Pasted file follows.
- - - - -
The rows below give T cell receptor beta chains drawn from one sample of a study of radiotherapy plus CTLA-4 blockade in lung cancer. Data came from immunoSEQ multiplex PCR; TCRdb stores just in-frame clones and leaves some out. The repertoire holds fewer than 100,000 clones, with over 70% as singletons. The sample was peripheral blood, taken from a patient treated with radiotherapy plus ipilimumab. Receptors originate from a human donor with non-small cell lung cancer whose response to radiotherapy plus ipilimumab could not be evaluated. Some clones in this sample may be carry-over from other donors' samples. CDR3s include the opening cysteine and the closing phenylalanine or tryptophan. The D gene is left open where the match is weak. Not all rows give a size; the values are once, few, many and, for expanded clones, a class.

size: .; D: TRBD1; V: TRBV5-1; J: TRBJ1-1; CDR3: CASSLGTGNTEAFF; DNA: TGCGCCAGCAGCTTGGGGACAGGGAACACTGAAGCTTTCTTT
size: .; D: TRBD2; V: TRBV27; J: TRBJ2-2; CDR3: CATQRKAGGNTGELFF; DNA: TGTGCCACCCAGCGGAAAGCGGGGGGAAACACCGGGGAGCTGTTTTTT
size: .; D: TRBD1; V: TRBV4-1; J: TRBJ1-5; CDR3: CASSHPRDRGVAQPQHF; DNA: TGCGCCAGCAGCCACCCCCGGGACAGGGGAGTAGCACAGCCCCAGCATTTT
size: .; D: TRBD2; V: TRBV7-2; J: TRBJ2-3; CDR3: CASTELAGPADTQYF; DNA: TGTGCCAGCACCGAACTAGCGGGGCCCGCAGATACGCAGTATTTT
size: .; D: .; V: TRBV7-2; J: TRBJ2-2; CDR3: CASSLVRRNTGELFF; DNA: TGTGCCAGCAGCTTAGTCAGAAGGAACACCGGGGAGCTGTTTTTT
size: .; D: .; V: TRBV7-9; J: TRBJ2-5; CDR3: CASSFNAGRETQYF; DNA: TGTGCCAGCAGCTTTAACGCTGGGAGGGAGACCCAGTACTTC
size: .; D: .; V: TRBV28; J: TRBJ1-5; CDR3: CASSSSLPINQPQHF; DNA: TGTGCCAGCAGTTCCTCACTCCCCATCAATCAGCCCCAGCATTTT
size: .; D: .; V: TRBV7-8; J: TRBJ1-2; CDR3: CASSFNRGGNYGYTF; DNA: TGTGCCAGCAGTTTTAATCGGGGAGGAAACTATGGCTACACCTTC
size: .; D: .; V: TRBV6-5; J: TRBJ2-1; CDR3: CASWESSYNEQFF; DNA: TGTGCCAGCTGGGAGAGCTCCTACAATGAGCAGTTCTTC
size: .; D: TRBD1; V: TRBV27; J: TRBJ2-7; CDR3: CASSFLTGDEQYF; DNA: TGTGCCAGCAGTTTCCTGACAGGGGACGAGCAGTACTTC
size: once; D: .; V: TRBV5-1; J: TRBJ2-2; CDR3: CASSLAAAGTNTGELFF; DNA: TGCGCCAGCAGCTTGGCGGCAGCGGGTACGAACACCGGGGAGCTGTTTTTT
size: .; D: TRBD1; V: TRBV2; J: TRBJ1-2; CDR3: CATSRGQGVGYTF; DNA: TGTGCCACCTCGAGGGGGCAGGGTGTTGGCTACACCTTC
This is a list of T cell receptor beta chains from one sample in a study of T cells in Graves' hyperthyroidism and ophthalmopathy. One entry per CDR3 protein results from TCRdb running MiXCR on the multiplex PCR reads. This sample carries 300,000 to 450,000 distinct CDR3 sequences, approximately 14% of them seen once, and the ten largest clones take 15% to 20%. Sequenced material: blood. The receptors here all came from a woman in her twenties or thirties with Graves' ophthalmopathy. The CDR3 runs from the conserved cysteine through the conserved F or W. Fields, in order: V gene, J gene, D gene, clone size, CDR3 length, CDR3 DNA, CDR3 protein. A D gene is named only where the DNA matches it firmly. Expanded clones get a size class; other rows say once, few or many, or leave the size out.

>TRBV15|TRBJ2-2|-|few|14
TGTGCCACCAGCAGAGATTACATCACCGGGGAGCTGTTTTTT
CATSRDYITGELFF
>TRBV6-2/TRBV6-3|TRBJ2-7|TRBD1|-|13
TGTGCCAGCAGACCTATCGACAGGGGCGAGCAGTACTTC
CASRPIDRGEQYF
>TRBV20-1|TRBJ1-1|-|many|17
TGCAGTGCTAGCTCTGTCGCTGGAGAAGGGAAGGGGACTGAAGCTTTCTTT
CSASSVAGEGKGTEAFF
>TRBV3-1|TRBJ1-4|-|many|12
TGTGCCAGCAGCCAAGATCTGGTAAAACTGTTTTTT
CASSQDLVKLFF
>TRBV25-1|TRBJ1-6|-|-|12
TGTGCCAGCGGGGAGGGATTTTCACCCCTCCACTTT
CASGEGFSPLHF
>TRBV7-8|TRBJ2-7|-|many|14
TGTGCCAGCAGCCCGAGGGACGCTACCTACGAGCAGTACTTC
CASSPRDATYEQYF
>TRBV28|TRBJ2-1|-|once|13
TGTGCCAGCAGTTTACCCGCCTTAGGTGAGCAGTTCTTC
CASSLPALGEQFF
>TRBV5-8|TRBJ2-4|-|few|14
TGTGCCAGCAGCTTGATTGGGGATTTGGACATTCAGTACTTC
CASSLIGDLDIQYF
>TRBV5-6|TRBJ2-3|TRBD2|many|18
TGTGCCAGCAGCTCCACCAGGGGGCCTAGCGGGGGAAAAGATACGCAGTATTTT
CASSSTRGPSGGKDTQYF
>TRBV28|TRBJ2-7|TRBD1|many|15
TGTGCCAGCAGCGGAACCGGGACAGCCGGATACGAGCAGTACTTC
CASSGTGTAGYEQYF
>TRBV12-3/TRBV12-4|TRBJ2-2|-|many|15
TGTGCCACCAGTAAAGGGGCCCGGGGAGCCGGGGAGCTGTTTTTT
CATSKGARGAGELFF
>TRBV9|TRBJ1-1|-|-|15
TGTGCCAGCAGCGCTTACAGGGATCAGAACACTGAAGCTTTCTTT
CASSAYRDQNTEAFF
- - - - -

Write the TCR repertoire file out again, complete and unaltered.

The rows below give T cell receptor beta chains drawn from one sample of a study of radiotherapy plus CTLA-4 blockade in lung cancer. Data came from immunoSEQ multiplex PCR; TCRdb stores just in-frame clones and leaves some out. The repertoire holds fewer than 100,000 clones, with over 70% as singletons. The sample was peripheral blood, taken from a patient treated with radiotherapy plus ipilimumab. Receptors originate from a human donor with non-small cell lung cancer whose response to radiotherapy plus ipilimumab could not be evaluated. Some clones in this sample may be carry-over from other donors' samples. CDR3s include the opening cysteine and the closing phenylalanine or tryptophan. The D gene is left open where the match is weak. Not all rows give a size; the values are once, few, many and, for expanded clones, a class.

size: .; D: TRBD1; V: TRBV5-1; J: TRBJ1-1; CDR3: CASSLGTGNTEAFF; DNA: TGCGCCAGCAGCTTGGGGACAGGGAACACTGAAGCTTTCTTT
size: .; D: TRBD2; V: TRBV27; J: TRBJ2-2; CDR3: CATQRKAGGNTGELFF; DNA: TGTGCCACCCAGCGGAAAGCGGGGGGAAACACCGGGGAGCTGTTTTTT
size: .; D: TRBD1; V: TRBV4-1; J: TRBJ1-5; CDR3: CASSHPRDRGVAQPQHF; DNA: TGCGCCAGCAGCCACCCCCGGGACAGGGGAGTAGCACAGCCCCAGCATTTT
size: .; D: TRBD2; V: TRBV7-2; J: TRBJ2-3; CDR3: CASTELAGPADTQYF; DNA: TGTGCCAGCACCGAACTAGCGGGGCCCGCAGATACGCAGTATTTT
size: .; D: .; V: TRBV7-2; J: TRBJ2-2; CDR3: CASSLVRRNTGELFF; DNA: TGTGCCAGCAGCTTAGTCAGAAGGAACACCGGGGAGCTGTTTTTT
size: .; D: .; V: TRBV7-9; J: TRBJ2-5; CDR3: CASSFNAGRETQYF; DNA: TGTGCCAGCAGCTTTAACGCTGGGAGGGAGACCCAGTACTTC
size: .; D: .; V: TRBV28; J: TRBJ1-5; CDR3: CASSSSLPINQPQHF; DNA: TGTGCCAGCAGTTCCTCACTCCCCATCAATCAGCCCCAGCATTTT
size: .; D: .; V: TRBV7-8; J: TRBJ1-2; CDR3: CASSFNRGGNYGYTF; DNA: TGTGCCAGCAGTTTTAATCGGGGAGGAAACTATGGCTACACCTTC
size: .; D: .; V: TRBV6-5; J: TRBJ2-1; CDR3: CASWESSYNEQFF; DNA: TGTGCCAGCTGGGAGAGCTCCTACAATGAGCAGTTCTTC
size: .; D: TRBD1; V: TRBV27; J: TRBJ2-7; CDR3: CASSFLTGDEQYF; DNA: TGTGCCAGCAGTTTCCTGACAGGGGACGAGCAGTACTTC
size: once; D: .; V: TRBV5-1; J: TRBJ2-2; CDR3: CASSLAAAGTNTGELFF; DNA: TGCGCCAGCAGCTTGGCGGCAGCGGGTACGAACACCGGGGAGCTGTTTTTT
size: .; D: TRBD1; V: TRBV2; J: TRBJ1-2; CDR3: CATSRGQGVGYTF; DNA: TGTGCCACCTCGAGGGGGCAGGGTGTTGGCTACACCTTC
This is a list of T cell receptor beta chains from one sample in a study of T cells in Graves' hyperthyroidism and ophthalmopathy. One entry per CDR3 protein results from TCRdb running MiXCR on the multiplex PCR reads. This sample carries 300,000 to 450,000 distinct CDR3 sequences, approximately 14% of them seen once, and the ten largest clones take 15% to 20%. Sequenced material: blood. The receptors here all came from a woman in her twenties or thirties with Graves' ophthalmopathy. The CDR3 runs from the conserved cysteine through the conserved F or W. Fields, in order: V gene, J gene, D gene, clone size, CDR3 length, CDR3 DNA, CDR3 protein. A D gene is named only where the DNA matches it firmly. Expanded clones get a size class; other rows say once, few or many, or leave the size out.

>TRBV15|TRBJ2-2|-|few|14
TGTGCCACCAGCAGAGATTACATCACCGGGGAGCTGTTTTTT
CATSRDYITGELFF
>TRBV6-2/TRBV6-3|TRBJ2-7|TRBD1|-|13
TGTGCCAGCAGACCTATCGACAGGGGCGAGCAGTACTTC
CASRPIDRGEQYF
>TRBV20-1|TRBJ1-1|-|many|17
TGCAGTGCTAGCTCTGTCGCTGGAGAAGGGAAGGGGACTGAAGCTTTCTTT
CSASSVAGEGKGTEAFF
>TRBV3-1|TRBJ1-4|-|many|12
TGTGCCAGCAGCCAAGATCTGGTAAAACTGTTTTTT
CASSQDLVKLFF
>TRBV25-1|TRBJ1-6|-|-|12
TGTGCCAGCGGGGAGGGATTTTCACCCCTCCACTTT
CASGEGFSPLHF
>TRBV7-8|TRBJ2-7|-|many|14
TGTGCCAGCAGCCCGAGGGACGCTACCTACGAGCAGTACTTC
CASSPRDATYEQYF
>TRBV28|TRBJ2-1|-|once|13
TGTGCCAGCAGTTTACCCGCCTTAGGTGAGCAGTTCTTC
CASSLPALGEQFF
>TRBV5-8|TRBJ2-4|-|few|14
TGTGCCAGCAGCTTGATTGGGGATTTGGACATTCAGTACTTC
CASSLIGDLDIQYF
>TRBV5-6|TRBJ2-3|TRBD2|many|18
TGTGCCAGCAGCTCCACCAGGGGGCCTAGCGGGGGAAAAGATACGCAGTATTTT
CASSSTRGPSGGKDTQYF
>TRBV28|TRBJ2-7|TRBD1|many|15
TGTGCCAGCAGCGGAACCGGGACAGCCGGATACGAGCAGTACTTC
CASSGTGTAGYEQYF
>TRBV12-3/TRBV12-4|TRBJ2-2|-|many|15
TGTGCCACCAGTAAAGGGGCCCGGGGAGCCGGGGAGCTGTTTTTT
CATSKGARGAGELFF
>TRBV9|TRBJ1-1|-|-|15
TGTGCCAGCAGCGCTTACAGGGATCAGAACACTGAAGCTTTCTTT
CASSAYRDQNTEAFF